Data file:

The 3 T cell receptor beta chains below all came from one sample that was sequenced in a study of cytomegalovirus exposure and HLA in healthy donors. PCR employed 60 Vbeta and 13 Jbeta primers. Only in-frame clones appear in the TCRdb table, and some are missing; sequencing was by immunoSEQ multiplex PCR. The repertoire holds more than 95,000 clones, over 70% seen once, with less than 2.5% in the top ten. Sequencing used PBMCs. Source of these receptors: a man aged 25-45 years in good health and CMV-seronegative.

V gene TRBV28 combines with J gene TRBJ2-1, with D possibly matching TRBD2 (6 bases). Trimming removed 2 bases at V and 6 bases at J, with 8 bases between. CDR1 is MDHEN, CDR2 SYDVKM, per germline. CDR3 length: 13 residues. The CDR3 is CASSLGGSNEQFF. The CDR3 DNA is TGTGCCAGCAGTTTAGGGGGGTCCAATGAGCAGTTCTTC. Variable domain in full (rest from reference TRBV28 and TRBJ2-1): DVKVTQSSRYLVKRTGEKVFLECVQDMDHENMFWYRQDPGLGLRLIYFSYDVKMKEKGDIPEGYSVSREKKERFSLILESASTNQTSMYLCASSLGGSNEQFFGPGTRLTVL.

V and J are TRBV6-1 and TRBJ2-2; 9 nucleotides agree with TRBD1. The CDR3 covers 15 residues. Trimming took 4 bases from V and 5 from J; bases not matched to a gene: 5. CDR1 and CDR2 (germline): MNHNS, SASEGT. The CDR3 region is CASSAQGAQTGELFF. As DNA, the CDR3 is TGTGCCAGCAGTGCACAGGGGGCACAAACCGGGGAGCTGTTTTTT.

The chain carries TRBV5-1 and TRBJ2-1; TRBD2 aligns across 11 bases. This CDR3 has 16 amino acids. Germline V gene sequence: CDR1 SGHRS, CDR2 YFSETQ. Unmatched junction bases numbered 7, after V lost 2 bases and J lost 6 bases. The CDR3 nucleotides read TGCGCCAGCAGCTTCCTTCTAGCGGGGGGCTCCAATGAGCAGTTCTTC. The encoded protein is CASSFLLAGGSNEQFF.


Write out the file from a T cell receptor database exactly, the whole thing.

The 3 T cell receptor beta chains below all came from one sample that was sequenced in a study of cytomegalovirus exposure and HLA in healthy donors. PCR employed 60 Vbeta and 13 Jbeta primers. Only in-frame clones appear in the TCRdb table, and some are missing; sequencing was by immunoSEQ multiplex PCR. The repertoire holds more than 95,000 clones, over 70% seen once, with less than 2.5% in the top ten. Sequencing used PBMCs. Source of these receptors: a man aged 25-45 years in good health and CMV-seronegative.

V gene TRBV28 combines with J gene TRBJ2-1, with D possibly matching TRBD2 (6 bases). Trimming removed 2 bases at V and 6 bases at J, with 8 bases between. CDR1 is MDHEN, CDR2 SYDVKM, per germline. CDR3 length: 13 residues. The CDR3 is CASSLGGSNEQFF. The CDR3 DNA is TGTGCCAGCAGTTTAGGGGGGTCCAATGAGCAGTTCTTC. Variable domain in full (rest from reference TRBV28 and TRBJ2-1): DVKVTQSSRYLVKRTGEKVFLECVQDMDHENMFWYRQDPGLGLRLIYFSYDVKMKEKGDIPEGYSVSREKKERFSLILESASTNQTSMYLCASSLGGSNEQFFGPGTRLTVL.

V and J are TRBV6-1 and TRBJ2-2; 9 nucleotides agree with TRBD1. The CDR3 covers 15 residues. Trimming took 4 bases from V and 5 from J; bases not matched to a gene: 5. CDR1 and CDR2 (germline): MNHNS, SASEGT. The CDR3 region is CASSAQGAQTGELFF. As DNA, the CDR3 is TGTGCCAGCAGTGCACAGGGGGCACAAACCGGGGAGCTGTTTTTT.

The chain carries TRBV5-1 and TRBJ2-1; TRBD2 aligns across 11 bases. This CDR3 has 16 amino acids. Germline V gene sequence: CDR1 SGHRS, CDR2 YFSETQ. Unmatched junction bases numbered 7, after V lost 2 bases and J lost 6 bases. The CDR3 nucleotides read TGCGCCAGCAGCTTCCTTCTAGCGGGGGGCTCCAATGAGCAGTTCTTC. The encoded protein is CASSFLLAGGSNEQFF.